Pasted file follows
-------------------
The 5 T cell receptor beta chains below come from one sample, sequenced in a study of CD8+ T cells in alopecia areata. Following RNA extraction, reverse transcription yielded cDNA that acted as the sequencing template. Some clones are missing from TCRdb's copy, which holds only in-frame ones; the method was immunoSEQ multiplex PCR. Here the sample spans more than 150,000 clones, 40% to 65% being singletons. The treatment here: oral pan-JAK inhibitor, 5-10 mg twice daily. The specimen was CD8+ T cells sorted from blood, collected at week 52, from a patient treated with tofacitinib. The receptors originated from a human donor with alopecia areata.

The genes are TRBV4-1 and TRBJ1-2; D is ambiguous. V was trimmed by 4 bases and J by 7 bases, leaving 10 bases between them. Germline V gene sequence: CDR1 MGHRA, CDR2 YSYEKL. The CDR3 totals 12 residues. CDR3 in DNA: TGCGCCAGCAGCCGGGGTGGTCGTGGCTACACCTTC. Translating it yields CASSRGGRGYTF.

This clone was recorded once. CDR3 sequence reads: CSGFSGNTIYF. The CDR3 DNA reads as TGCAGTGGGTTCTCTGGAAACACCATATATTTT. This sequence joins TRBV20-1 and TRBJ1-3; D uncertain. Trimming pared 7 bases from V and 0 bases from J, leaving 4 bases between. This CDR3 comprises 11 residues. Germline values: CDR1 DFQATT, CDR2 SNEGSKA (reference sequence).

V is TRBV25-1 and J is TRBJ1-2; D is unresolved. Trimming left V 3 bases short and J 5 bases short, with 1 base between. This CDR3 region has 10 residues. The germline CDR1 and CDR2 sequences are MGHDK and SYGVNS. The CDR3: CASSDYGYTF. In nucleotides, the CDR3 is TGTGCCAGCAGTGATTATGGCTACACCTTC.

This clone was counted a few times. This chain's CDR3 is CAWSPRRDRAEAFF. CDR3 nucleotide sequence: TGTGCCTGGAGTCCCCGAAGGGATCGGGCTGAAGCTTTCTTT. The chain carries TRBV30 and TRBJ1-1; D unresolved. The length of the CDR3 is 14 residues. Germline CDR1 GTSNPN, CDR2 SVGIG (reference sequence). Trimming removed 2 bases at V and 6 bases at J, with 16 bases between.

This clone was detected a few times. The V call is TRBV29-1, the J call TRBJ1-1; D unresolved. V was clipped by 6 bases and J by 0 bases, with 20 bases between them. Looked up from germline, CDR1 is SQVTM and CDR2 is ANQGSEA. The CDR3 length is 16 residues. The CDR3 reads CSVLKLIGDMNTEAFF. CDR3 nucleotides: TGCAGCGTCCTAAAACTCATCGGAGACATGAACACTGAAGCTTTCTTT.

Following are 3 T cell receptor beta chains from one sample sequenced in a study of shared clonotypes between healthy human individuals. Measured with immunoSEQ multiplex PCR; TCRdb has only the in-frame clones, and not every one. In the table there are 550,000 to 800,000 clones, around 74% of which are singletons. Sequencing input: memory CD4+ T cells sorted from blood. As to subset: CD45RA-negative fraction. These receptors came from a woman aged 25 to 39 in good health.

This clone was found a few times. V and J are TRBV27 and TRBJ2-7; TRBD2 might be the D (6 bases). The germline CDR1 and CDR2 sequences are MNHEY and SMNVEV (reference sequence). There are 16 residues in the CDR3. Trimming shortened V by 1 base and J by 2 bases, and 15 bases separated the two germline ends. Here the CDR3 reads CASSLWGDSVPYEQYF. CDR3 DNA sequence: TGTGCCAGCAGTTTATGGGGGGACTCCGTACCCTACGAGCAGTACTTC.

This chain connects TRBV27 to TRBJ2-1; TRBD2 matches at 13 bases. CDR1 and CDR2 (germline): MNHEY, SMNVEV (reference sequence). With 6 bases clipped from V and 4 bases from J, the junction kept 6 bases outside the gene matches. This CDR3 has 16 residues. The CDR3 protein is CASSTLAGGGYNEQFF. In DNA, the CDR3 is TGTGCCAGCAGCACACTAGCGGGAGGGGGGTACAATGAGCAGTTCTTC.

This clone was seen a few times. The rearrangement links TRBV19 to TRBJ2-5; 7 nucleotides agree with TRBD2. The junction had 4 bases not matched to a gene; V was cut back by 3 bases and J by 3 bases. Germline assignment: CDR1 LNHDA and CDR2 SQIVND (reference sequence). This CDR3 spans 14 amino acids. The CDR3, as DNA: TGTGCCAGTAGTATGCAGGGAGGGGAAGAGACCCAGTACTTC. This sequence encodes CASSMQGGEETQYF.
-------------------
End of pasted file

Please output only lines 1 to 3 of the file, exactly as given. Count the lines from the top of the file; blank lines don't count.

The 5 T cell receptor beta chains below come from one sample, sequenced in a study of CD8+ T cells in alopecia areata. Following RNA extraction, reverse transcription yielded cDNA that acted as the sequencing template. Some clones are missing from TCRdb's copy, which holds only in-frame ones; the method was immunoSEQ multiplex PCR. Here the sample spans more than 150,000 clones, 40% to 65% being singletons. The treatment here: oral pan-JAK inhibitor, 5-10 mg twice daily. The specimen was CD8+ T cells sorted from blood, collected at week 52, from a patient treated with tofacitinib. The receptors originated from a human donor with alopecia areata.

The genes are TRBV4-1 and TRBJ1-2; D is ambiguous. V was trimmed by 4 bases and J by 7 bases, leaving 10 bases between them. Germline V gene sequence: CDR1 MGHRA, CDR2 YSYEKL. The CDR3 totals 12 residues. CDR3 in DNA: TGCGCCAGCAGCCGGGGTGGTCGTGGCTACACCTTC. Translating it yields CASSRGGRGYTF.

This clone was recorded once. CDR3 sequence reads: CSGFSGNTIYF. The CDR3 DNA reads as TGCAGTGGGTTCTCTGGAAACACCATATATTTT. This sequence joins TRBV20-1 and TRBJ1-3; D uncertain. Trimming pared 7 bases from V and 0 bases from J, leaving 4 bases between. This CDR3 comprises 11 residues. Germline values: CDR1 DFQATT, CDR2 SNEGSKA (reference sequence).